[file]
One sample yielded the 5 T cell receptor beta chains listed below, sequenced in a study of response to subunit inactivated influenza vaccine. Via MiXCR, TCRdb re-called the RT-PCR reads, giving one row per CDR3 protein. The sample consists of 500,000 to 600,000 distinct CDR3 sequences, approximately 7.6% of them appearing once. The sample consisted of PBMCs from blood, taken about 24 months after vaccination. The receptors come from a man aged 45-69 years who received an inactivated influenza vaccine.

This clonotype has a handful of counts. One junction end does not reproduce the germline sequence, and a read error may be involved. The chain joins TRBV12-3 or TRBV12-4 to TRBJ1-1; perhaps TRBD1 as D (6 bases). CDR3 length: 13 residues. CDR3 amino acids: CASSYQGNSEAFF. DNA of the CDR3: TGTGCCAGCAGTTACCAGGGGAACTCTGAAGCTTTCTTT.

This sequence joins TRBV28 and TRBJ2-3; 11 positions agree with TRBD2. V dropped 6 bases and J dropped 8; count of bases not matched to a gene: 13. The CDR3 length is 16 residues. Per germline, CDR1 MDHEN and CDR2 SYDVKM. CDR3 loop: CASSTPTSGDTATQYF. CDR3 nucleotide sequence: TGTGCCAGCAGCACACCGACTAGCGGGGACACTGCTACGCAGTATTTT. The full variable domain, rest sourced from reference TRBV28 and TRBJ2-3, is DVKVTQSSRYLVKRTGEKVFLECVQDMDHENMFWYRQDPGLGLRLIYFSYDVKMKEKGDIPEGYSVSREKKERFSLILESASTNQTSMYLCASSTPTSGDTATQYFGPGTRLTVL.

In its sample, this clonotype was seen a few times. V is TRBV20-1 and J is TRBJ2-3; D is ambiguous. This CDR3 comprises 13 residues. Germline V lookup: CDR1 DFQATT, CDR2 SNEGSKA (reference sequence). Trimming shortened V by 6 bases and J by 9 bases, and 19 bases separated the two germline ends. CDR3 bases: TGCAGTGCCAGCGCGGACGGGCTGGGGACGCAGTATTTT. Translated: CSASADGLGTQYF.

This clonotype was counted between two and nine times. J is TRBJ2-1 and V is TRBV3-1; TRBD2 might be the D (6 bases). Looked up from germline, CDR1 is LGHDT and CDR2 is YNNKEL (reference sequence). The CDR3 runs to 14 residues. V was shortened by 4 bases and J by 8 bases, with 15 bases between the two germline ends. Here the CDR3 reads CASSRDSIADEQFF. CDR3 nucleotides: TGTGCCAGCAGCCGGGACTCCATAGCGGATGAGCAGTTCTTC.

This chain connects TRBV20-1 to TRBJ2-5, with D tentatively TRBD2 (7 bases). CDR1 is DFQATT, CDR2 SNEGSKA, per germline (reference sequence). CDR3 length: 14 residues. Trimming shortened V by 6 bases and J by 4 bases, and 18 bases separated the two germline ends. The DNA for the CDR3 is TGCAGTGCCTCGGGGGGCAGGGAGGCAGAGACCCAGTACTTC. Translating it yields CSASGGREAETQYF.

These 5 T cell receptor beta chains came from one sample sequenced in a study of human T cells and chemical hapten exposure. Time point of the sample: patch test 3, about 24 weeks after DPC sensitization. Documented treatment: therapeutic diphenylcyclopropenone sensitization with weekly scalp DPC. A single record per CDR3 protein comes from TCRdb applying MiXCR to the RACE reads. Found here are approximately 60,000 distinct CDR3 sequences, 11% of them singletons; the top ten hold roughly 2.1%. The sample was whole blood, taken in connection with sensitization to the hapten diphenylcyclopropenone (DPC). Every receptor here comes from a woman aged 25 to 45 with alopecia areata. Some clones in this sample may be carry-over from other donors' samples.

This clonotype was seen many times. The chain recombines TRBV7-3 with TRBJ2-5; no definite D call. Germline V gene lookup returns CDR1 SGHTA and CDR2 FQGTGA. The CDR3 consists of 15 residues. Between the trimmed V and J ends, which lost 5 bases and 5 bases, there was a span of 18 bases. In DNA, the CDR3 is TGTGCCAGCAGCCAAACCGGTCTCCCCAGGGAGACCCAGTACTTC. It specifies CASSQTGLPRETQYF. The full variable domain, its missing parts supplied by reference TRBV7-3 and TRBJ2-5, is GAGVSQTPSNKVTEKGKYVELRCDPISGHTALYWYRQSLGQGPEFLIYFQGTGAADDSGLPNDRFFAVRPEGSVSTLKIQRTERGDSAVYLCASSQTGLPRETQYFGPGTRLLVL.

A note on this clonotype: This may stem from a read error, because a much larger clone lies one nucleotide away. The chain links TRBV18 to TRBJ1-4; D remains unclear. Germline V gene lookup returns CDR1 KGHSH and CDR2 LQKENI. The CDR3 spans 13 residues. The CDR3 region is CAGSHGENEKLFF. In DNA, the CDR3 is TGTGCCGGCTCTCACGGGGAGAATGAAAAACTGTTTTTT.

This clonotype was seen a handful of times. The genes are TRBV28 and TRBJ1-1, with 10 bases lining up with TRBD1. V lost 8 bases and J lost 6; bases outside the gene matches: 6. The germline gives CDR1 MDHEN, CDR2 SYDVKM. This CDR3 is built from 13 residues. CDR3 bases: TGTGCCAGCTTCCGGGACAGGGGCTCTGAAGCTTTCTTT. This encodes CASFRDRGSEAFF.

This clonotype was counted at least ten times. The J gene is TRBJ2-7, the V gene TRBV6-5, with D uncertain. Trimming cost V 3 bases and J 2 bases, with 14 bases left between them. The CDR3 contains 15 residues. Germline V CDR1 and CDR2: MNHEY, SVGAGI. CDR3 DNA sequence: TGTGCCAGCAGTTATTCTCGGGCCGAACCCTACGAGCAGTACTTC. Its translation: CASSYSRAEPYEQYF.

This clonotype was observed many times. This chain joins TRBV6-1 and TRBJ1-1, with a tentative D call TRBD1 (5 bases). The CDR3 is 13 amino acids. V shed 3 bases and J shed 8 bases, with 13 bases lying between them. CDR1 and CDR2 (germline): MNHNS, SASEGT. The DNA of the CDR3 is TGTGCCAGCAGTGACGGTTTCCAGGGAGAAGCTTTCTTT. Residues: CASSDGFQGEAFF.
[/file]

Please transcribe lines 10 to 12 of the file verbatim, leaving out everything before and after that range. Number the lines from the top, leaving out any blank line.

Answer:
This clonotype was seen a handful of times. The genes are TRBV28 and TRBJ1-1, with 10 bases lining up with TRBD1. V lost 8 bases and J lost 6; bases outside the gene matches: 6. The germline gives CDR1 MDHEN, CDR2 SYDVKM. This CDR3 is built from 13 residues. CDR3 bases: TGTGCCAGCTTCCGGGACAGGGGCTCTGAAGCTTTCTTT. This encodes CASFRDRGSEAFF.

This clonotype was counted at least ten times. The J gene is TRBJ2-7, the V gene TRBV6-5, with D uncertain. Trimming cost V 3 bases and J 2 bases, with 14 bases left between them. The CDR3 contains 15 residues. Germline V CDR1 and CDR2: MNHEY, SVGAGI. CDR3 DNA sequence: TGTGCCAGCAGTTATTCTCGGGCCGAACCCTACGAGCAGTACTTC. Its translation: CASSYSRAEPYEQYF.

This clonotype was observed many times. This chain joins TRBV6-1 and TRBJ1-1, with a tentative D call TRBD1 (5 bases). The CDR3 is 13 amino acids. V shed 3 bases and J shed 8 bases, with 13 bases lying between them. CDR1 and CDR2 (germline): MNHNS, SASEGT. The DNA of the CDR3 is TGTGCCAGCAGTGACGGTTTCCAGGGAGAAGCTTTCTTT. Residues: CASSDGFQGEAFF.